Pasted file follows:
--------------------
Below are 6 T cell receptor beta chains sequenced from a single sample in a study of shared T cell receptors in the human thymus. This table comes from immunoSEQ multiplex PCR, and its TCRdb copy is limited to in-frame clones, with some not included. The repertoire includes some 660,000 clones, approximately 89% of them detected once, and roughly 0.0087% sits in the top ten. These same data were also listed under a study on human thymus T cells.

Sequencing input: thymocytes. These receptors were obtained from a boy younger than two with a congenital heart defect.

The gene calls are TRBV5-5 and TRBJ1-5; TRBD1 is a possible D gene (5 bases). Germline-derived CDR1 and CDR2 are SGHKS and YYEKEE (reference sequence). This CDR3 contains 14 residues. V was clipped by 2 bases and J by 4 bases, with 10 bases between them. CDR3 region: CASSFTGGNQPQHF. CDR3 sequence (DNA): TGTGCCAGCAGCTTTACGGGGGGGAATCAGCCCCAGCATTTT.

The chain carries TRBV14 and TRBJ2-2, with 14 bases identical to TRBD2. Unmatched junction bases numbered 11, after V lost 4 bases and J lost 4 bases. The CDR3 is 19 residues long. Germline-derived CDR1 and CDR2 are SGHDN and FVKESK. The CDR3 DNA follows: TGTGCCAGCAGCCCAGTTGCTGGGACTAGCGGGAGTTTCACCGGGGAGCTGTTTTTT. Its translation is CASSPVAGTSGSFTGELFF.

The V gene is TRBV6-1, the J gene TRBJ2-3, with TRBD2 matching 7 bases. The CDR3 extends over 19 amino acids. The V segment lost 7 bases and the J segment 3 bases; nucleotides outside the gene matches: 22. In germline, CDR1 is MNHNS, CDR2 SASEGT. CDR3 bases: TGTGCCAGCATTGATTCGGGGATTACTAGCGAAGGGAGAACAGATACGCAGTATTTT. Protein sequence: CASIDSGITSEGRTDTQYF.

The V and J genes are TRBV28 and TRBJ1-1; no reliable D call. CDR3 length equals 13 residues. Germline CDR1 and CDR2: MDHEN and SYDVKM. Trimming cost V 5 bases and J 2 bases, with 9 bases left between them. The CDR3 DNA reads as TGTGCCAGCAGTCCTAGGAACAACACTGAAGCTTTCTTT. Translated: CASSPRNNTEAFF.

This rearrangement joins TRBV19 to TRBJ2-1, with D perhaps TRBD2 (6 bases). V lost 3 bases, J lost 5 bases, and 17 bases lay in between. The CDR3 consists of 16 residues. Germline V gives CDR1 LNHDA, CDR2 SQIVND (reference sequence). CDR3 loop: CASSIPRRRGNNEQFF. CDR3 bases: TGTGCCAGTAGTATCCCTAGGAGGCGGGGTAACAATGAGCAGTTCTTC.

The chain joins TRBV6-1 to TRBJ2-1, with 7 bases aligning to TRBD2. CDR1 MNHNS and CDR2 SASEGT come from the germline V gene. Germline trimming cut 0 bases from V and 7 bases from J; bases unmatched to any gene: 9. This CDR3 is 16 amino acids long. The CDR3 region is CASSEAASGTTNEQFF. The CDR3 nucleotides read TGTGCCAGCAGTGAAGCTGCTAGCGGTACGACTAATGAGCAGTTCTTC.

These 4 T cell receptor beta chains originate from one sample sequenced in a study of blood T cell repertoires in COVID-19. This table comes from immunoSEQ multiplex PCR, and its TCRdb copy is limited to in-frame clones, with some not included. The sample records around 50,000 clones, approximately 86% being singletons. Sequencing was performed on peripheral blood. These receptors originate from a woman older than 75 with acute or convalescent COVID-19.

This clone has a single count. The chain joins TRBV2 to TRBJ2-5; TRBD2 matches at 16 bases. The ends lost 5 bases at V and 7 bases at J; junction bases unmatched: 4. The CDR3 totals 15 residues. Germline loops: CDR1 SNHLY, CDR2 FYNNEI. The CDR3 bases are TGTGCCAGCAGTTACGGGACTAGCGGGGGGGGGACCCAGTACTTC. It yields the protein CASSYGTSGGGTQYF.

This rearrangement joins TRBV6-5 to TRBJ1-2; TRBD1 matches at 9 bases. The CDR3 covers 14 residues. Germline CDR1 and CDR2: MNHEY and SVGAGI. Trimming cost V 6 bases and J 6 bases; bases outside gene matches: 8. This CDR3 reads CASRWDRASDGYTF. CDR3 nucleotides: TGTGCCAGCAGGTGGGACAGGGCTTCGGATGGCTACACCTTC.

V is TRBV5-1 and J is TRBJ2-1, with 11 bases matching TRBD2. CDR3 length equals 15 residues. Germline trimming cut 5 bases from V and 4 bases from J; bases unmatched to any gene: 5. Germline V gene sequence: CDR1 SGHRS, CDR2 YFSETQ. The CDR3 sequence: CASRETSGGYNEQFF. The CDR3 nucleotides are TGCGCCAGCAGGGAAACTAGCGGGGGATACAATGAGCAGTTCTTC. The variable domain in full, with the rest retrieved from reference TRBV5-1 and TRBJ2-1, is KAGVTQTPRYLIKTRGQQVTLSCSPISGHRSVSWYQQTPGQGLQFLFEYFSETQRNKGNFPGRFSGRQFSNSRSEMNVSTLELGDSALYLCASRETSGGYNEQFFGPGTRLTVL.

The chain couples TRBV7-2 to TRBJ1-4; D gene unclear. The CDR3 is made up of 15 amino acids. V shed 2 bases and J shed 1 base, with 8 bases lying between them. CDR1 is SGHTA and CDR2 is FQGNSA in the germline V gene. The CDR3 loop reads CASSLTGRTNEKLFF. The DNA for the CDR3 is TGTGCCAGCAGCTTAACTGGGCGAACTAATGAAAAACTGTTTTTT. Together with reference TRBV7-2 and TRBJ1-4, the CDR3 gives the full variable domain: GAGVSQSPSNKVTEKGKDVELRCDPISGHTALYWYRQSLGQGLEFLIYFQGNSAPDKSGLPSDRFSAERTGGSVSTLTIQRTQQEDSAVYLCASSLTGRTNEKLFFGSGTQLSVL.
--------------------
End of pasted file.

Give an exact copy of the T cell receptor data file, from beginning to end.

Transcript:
Below are 6 T cell receptor beta chains sequenced from a single sample in a study of shared T cell receptors in the human thymus. This table comes from immunoSEQ multiplex PCR, and its TCRdb copy is limited to in-frame clones, with some not included. The repertoire includes some 660,000 clones, approximately 89% of them detected once, and roughly 0.0087% sits in the top ten. These same data were also listed under a study on human thymus T cells.

Sequencing input: thymocytes. These receptors were obtained from a boy younger than two with a congenital heart defect.

The gene calls are TRBV5-5 and TRBJ1-5; TRBD1 is a possible D gene (5 bases). Germline-derived CDR1 and CDR2 are SGHKS and YYEKEE (reference sequence). This CDR3 contains 14 residues. V was clipped by 2 bases and J by 4 bases, with 10 bases between them. CDR3 region: CASSFTGGNQPQHF. CDR3 sequence (DNA): TGTGCCAGCAGCTTTACGGGGGGGAATCAGCCCCAGCATTTT.

The chain carries TRBV14 and TRBJ2-2, with 14 bases identical to TRBD2. Unmatched junction bases numbered 11, after V lost 4 bases and J lost 4 bases. The CDR3 is 19 residues long. Germline-derived CDR1 and CDR2 are SGHDN and FVKESK. The CDR3 DNA follows: TGTGCCAGCAGCCCAGTTGCTGGGACTAGCGGGAGTTTCACCGGGGAGCTGTTTTTT. Its translation is CASSPVAGTSGSFTGELFF.

The V gene is TRBV6-1, the J gene TRBJ2-3, with TRBD2 matching 7 bases. The CDR3 extends over 19 amino acids. The V segment lost 7 bases and the J segment 3 bases; nucleotides outside the gene matches: 22. In germline, CDR1 is MNHNS, CDR2 SASEGT. CDR3 bases: TGTGCCAGCATTGATTCGGGGATTACTAGCGAAGGGAGAACAGATACGCAGTATTTT. Protein sequence: CASIDSGITSEGRTDTQYF.

The V and J genes are TRBV28 and TRBJ1-1; no reliable D call. CDR3 length equals 13 residues. Germline CDR1 and CDR2: MDHEN and SYDVKM. Trimming cost V 5 bases and J 2 bases, with 9 bases left between them. The CDR3 DNA reads as TGTGCCAGCAGTCCTAGGAACAACACTGAAGCTTTCTTT. Translated: CASSPRNNTEAFF.

This rearrangement joins TRBV19 to TRBJ2-1, with D perhaps TRBD2 (6 bases). V lost 3 bases, J lost 5 bases, and 17 bases lay in between. The CDR3 consists of 16 residues. Germline V gives CDR1 LNHDA, CDR2 SQIVND (reference sequence). CDR3 loop: CASSIPRRRGNNEQFF. CDR3 bases: TGTGCCAGTAGTATCCCTAGGAGGCGGGGTAACAATGAGCAGTTCTTC.

The chain joins TRBV6-1 to TRBJ2-1, with 7 bases aligning to TRBD2. CDR1 MNHNS and CDR2 SASEGT come from the germline V gene. Germline trimming cut 0 bases from V and 7 bases from J; bases unmatched to any gene: 9. This CDR3 is 16 amino acids long. The CDR3 region is CASSEAASGTTNEQFF. The CDR3 nucleotides read TGTGCCAGCAGTGAAGCTGCTAGCGGTACGACTAATGAGCAGTTCTTC.

These 4 T cell receptor beta chains originate from one sample sequenced in a study of blood T cell repertoires in COVID-19. This table comes from immunoSEQ multiplex PCR, and its TCRdb copy is limited to in-frame clones, with some not included. The sample records around 50,000 clones, approximately 86% being singletons. Sequencing was performed on peripheral blood. These receptors originate from a woman older than 75 with acute or convalescent COVID-19.

This clone has a single count. The chain joins TRBV2 to TRBJ2-5; TRBD2 matches at 16 bases. The ends lost 5 bases at V and 7 bases at J; junction bases unmatched: 4. The CDR3 totals 15 residues. Germline loops: CDR1 SNHLY, CDR2 FYNNEI. The CDR3 bases are TGTGCCAGCAGTTACGGGACTAGCGGGGGGGGGACCCAGTACTTC. It yields the protein CASSYGTSGGGTQYF.

This rearrangement joins TRBV6-5 to TRBJ1-2; TRBD1 matches at 9 bases. The CDR3 covers 14 residues. Germline CDR1 and CDR2: MNHEY and SVGAGI. Trimming cost V 6 bases and J 6 bases; bases outside gene matches: 8. This CDR3 reads CASRWDRASDGYTF. CDR3 nucleotides: TGTGCCAGCAGGTGGGACAGGGCTTCGGATGGCTACACCTTC.

V is TRBV5-1 and J is TRBJ2-1, with 11 bases matching TRBD2. CDR3 length equals 15 residues. Germline trimming cut 5 bases from V and 4 bases from J; bases unmatched to any gene: 5. Germline V gene sequence: CDR1 SGHRS, CDR2 YFSETQ. The CDR3 sequence: CASRETSGGYNEQFF. The CDR3 nucleotides are TGCGCCAGCAGGGAAACTAGCGGGGGATACAATGAGCAGTTCTTC. The variable domain in full, with the rest retrieved from reference TRBV5-1 and TRBJ2-1, is KAGVTQTPRYLIKTRGQQVTLSCSPISGHRSVSWYQQTPGQGLQFLFEYFSETQRNKGNFPGRFSGRQFSNSRSEMNVSTLELGDSALYLCASRETSGGYNEQFFGPGTRLTVL.

The chain couples TRBV7-2 to TRBJ1-4; D gene unclear. The CDR3 is made up of 15 amino acids. V shed 2 bases and J shed 1 base, with 8 bases lying between them. CDR1 is SGHTA and CDR2 is FQGNSA in the germline V gene. The CDR3 loop reads CASSLTGRTNEKLFF. The DNA for the CDR3 is TGTGCCAGCAGCTTAACTGGGCGAACTAATGAAAAACTGTTTTTT. Together with reference TRBV7-2 and TRBJ1-4, the CDR3 gives the full variable domain: GAGVSQSPSNKVTEKGKDVELRCDPISGHTALYWYRQSLGQGLEFLIYFQGNSAPDKSGLPSDRFSAERTGGSVSTLTIQRTQQEDSAVYLCASSLTGRTNEKLFFGSGTQLSVL.